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JOHN EEKELAAR, Emeritus Fellow, Pembroke College, Oxford
One reason for wanting binding ante-nuptial contracts is that the way courts exercise their discretion under s 25 of the Matrimonial Causes Act 1973 is unpredictable. There are, of course, other reasons - the most significant being that adults should be able to decide on the consequences of their actions. This is a good principle: but it has its limits, as Antonio discovered in The Merchant of Venice. Apart from the (not insignificant) problems of intent, interpretation and changes of circumstance, contracting parties could find it difficult to evaluate the significance of their agreement without some idea about what would happen if they failed to agree. It is true that practitioners are reported as saying, understandably, that there is no point in having a contract if it reflects simply what would happen in any event (E Hitchings, ‘From Pre-nups to Post-nups: Dealing with Marital Property Agreements'  Fam Law 1056). But it seems essential to responsible negotiation for both sides to know how far they are accepting a deviation from the default outcome.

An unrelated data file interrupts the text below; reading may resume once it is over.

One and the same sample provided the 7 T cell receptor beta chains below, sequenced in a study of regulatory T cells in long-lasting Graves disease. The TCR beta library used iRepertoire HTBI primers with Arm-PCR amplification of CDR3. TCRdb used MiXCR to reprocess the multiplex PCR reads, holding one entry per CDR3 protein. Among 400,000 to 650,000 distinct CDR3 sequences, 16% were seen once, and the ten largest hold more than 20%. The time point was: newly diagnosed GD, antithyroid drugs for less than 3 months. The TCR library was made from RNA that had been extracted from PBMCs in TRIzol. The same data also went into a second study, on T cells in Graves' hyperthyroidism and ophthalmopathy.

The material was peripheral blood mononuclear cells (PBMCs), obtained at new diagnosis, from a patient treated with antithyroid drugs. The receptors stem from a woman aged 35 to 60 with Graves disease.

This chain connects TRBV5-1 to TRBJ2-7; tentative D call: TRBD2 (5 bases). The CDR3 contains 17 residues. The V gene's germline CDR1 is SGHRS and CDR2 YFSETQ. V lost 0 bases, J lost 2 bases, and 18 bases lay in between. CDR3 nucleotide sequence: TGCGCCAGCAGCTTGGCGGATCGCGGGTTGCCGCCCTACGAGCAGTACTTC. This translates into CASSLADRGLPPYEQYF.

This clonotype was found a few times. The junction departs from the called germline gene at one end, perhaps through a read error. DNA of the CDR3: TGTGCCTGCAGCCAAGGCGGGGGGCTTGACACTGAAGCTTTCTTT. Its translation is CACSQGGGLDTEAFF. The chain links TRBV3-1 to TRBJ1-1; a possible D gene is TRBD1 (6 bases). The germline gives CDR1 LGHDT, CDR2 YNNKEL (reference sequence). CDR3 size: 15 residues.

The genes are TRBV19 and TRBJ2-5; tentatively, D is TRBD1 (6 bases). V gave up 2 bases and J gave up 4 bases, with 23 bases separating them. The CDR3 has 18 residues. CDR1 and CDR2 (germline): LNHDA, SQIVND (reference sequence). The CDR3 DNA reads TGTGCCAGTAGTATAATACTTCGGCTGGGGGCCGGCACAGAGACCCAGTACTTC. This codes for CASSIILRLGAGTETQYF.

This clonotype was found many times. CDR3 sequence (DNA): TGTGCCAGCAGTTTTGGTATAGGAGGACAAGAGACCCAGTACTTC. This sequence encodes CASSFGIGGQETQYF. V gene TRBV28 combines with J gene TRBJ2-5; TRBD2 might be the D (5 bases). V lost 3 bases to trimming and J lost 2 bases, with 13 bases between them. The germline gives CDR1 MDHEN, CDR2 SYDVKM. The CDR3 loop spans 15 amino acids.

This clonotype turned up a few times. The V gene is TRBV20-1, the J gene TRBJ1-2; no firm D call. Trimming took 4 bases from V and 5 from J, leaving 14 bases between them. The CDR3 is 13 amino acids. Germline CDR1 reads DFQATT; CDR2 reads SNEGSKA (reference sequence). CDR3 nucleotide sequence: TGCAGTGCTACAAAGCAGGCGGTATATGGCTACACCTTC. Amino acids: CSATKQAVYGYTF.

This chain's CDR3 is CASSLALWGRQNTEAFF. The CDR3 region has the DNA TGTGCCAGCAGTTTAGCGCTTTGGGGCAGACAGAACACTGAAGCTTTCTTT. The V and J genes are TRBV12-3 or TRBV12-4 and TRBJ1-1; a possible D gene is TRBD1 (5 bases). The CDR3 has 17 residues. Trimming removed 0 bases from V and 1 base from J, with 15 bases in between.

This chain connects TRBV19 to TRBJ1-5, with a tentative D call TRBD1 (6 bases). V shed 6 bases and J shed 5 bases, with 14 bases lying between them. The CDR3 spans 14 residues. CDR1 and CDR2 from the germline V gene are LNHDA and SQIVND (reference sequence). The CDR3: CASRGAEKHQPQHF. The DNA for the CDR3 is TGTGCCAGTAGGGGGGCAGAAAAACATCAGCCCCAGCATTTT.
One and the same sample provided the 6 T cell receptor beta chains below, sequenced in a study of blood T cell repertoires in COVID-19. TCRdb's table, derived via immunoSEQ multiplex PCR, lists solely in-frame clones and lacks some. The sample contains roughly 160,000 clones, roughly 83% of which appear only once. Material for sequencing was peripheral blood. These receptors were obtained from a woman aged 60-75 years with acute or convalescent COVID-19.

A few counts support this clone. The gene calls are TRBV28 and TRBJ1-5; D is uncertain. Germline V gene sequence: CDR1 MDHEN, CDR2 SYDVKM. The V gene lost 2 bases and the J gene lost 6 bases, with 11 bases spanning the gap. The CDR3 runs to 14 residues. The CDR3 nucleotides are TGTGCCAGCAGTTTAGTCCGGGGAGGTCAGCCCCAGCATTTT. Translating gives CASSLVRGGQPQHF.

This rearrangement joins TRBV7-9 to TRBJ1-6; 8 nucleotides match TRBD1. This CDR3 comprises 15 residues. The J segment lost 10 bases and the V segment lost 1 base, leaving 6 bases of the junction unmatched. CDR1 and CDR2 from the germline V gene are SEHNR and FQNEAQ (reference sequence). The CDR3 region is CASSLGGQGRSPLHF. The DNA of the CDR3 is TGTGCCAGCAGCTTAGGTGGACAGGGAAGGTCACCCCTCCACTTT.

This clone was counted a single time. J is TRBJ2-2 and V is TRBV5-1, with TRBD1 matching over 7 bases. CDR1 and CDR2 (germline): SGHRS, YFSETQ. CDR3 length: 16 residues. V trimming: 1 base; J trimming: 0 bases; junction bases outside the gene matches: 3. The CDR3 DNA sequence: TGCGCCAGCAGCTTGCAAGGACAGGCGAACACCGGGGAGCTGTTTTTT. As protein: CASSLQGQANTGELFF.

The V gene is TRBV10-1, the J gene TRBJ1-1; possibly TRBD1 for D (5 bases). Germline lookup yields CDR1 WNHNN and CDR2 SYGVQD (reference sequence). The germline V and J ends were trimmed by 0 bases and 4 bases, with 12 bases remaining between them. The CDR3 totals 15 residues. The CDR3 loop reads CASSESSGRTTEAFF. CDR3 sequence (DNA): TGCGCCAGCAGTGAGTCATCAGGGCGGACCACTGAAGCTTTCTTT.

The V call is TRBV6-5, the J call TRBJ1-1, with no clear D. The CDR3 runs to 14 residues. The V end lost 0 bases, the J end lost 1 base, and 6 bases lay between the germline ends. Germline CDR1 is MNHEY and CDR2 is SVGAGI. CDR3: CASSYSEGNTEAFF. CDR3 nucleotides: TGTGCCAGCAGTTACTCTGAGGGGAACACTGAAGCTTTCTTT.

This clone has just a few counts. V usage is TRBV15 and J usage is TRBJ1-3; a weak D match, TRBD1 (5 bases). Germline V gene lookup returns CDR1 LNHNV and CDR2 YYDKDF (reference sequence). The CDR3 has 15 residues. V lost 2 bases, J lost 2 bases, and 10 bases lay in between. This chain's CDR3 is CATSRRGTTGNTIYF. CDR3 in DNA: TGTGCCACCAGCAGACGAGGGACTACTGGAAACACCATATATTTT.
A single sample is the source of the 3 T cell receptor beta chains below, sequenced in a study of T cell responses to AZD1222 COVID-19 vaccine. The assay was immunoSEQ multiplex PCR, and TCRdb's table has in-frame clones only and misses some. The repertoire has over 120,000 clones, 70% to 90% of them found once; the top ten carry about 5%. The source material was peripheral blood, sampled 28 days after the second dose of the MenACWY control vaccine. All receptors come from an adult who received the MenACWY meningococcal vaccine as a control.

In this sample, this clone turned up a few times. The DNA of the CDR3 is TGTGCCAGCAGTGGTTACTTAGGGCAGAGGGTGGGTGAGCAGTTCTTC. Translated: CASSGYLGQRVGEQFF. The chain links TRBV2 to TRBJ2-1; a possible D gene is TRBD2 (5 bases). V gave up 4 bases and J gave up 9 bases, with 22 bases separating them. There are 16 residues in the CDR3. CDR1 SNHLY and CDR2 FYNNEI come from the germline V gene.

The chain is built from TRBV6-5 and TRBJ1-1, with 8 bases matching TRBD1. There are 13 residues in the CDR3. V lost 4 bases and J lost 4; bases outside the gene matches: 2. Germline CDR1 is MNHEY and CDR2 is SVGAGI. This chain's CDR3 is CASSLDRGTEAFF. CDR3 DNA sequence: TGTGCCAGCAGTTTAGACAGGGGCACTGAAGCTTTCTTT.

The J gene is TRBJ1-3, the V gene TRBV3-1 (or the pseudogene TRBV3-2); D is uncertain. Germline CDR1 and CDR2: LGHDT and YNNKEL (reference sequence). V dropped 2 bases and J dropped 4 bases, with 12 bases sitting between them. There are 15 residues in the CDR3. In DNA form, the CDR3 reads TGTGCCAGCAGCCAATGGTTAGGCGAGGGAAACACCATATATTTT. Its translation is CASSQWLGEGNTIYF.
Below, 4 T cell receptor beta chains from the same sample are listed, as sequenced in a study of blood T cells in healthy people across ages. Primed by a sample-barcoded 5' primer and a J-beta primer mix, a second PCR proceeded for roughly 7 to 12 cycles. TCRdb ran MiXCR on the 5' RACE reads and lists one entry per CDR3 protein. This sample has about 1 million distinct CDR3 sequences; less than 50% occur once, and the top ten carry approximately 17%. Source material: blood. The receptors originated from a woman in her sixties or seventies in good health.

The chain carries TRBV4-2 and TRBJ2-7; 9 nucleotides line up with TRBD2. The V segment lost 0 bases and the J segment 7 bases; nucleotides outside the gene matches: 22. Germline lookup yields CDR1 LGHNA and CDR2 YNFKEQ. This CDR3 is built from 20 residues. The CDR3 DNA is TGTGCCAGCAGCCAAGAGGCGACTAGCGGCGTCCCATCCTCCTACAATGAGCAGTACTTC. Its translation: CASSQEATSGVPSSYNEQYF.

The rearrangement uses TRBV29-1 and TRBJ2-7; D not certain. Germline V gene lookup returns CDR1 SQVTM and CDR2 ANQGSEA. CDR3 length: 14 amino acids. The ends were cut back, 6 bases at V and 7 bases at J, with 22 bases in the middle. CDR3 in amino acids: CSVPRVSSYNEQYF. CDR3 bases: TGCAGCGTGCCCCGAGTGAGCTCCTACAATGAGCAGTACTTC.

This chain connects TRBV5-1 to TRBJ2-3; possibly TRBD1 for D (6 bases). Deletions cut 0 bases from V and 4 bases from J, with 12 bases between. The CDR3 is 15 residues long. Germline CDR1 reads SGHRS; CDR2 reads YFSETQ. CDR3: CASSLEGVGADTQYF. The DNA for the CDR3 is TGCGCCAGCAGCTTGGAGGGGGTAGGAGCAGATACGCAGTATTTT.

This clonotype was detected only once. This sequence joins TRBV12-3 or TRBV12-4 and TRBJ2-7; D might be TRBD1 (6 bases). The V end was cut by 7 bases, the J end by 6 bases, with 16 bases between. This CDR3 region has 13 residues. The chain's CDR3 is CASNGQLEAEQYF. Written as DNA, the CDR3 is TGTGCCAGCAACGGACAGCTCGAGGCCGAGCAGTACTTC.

That can presently be very difficult to know. So how can the problem be, if not overcome, then at least reduced? The courts have been very reluctant to adopt anything that might look like a ‘formula' for financial and property allocation, unless the ‘presumption of equality' can be said to be such. The reasons may lie in the wording of s 25 which requires a global assessment of all the circumstances of the case.
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